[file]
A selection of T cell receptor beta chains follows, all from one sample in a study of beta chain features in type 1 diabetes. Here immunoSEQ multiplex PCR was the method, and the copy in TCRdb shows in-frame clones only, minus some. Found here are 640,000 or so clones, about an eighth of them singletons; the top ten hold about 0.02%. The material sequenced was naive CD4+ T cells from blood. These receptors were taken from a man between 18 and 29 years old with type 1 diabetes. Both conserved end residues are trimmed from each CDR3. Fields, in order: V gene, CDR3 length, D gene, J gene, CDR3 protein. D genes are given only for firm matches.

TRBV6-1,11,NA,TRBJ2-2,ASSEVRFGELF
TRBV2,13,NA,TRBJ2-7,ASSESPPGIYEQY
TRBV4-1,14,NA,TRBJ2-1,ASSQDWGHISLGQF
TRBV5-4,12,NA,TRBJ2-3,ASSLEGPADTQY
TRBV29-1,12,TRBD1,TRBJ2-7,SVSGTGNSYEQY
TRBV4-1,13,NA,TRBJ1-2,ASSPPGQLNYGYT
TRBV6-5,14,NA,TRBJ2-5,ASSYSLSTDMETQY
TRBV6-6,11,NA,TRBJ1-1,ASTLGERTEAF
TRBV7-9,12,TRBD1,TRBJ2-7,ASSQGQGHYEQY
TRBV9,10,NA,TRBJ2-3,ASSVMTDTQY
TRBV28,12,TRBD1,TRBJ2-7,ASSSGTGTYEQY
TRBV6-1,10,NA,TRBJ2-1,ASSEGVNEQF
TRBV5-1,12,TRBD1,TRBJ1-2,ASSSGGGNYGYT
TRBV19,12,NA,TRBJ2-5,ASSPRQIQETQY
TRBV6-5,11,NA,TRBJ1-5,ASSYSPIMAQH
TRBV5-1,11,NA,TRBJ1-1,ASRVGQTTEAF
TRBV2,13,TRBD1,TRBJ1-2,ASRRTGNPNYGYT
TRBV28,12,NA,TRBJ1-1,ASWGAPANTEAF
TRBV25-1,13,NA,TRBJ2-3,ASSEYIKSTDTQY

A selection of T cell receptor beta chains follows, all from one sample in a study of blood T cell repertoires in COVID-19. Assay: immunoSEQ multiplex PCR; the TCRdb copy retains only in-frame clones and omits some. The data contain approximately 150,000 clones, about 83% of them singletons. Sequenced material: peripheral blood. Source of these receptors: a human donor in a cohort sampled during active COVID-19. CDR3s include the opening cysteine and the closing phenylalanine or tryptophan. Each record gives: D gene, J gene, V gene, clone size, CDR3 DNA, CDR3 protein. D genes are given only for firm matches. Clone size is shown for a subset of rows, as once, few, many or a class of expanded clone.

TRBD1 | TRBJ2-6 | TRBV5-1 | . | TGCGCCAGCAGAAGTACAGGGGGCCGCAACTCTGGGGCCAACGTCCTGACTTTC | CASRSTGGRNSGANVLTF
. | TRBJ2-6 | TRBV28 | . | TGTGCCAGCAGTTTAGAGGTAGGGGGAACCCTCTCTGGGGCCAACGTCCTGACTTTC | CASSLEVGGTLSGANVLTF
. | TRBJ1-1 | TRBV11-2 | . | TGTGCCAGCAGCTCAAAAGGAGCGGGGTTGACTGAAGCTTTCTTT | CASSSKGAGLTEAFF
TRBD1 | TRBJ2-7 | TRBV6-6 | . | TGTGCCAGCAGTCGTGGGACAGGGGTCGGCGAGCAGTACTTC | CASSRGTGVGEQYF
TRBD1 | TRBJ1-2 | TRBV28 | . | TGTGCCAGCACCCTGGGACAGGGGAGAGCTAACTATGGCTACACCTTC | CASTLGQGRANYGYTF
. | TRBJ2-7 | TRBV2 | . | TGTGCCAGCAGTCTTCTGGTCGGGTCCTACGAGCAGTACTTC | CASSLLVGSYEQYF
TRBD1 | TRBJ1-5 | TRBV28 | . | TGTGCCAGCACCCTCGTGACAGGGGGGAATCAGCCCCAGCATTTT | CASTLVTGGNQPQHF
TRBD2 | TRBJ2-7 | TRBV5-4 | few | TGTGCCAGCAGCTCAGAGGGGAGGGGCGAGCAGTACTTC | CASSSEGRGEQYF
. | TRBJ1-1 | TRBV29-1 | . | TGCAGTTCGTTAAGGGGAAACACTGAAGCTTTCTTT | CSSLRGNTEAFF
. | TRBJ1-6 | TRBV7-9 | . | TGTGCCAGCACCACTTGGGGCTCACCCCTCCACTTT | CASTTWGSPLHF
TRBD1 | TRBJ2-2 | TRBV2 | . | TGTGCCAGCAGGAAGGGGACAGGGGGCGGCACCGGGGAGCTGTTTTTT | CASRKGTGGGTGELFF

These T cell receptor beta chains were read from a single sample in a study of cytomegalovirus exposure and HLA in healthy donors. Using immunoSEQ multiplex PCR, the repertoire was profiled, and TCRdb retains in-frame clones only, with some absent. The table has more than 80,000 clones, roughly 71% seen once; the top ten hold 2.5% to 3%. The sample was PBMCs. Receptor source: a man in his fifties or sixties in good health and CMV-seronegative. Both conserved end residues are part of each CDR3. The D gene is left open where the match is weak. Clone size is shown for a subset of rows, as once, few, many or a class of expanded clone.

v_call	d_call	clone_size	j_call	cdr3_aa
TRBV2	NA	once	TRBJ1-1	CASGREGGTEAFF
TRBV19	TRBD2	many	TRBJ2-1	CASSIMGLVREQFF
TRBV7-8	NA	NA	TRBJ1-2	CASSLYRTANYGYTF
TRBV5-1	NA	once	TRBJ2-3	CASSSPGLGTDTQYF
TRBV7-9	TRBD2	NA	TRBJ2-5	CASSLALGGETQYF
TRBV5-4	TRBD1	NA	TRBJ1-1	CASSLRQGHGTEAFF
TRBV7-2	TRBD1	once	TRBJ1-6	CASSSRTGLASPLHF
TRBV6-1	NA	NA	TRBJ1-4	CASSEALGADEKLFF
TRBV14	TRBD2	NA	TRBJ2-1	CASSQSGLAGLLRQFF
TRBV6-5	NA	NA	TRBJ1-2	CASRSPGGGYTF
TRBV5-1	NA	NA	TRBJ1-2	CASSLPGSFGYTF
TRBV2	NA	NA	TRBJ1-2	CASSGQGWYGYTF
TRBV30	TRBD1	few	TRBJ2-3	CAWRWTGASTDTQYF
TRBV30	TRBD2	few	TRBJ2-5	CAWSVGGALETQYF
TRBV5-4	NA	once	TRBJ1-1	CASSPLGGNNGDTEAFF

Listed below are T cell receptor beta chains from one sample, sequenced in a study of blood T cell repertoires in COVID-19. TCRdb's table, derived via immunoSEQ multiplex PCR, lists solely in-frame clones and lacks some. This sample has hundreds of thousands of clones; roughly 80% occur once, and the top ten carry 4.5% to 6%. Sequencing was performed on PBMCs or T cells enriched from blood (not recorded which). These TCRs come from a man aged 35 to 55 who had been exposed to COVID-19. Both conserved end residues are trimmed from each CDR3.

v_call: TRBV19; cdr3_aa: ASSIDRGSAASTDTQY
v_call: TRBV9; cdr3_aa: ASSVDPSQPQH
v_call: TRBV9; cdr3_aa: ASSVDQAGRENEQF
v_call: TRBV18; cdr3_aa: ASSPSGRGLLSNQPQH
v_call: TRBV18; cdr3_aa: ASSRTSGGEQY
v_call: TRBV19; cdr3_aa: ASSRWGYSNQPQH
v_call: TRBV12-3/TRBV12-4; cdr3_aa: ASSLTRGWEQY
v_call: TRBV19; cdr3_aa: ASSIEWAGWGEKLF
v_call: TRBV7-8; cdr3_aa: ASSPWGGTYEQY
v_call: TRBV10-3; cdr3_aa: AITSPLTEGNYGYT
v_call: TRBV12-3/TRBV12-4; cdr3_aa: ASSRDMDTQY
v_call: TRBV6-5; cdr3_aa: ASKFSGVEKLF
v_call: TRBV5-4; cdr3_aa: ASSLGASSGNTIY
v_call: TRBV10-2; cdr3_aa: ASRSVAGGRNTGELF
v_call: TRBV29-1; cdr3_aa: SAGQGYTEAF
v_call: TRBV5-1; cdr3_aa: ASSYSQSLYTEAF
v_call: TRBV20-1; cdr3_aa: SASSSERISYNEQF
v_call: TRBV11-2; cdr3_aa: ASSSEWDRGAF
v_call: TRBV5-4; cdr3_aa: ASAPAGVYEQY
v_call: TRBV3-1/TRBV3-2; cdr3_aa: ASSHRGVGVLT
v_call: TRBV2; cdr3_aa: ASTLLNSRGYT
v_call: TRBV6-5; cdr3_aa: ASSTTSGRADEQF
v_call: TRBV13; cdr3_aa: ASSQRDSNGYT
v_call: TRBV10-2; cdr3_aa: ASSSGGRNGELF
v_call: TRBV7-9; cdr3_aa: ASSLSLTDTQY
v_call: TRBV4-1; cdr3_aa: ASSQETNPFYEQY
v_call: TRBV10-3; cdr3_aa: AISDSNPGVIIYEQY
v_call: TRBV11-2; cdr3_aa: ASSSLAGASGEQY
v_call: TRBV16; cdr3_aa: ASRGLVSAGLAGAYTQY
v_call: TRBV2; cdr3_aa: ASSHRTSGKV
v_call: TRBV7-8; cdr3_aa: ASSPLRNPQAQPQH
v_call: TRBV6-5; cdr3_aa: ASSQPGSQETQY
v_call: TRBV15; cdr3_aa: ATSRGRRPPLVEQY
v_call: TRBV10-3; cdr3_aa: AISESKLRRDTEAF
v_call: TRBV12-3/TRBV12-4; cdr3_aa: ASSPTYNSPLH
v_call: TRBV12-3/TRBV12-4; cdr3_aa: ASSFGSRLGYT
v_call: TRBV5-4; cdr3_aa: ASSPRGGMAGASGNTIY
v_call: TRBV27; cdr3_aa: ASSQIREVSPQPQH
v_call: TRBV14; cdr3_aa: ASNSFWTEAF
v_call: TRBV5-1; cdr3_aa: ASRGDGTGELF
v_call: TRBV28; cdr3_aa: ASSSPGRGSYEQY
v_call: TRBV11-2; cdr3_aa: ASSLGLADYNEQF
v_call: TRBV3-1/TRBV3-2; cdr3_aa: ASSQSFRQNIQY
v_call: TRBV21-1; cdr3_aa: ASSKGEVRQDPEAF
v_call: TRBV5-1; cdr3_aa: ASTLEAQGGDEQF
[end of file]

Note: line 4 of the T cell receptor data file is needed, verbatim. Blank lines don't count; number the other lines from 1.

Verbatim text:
TRBV4-1,14,NA,TRBJ2-1,ASSQDWGHISLGQF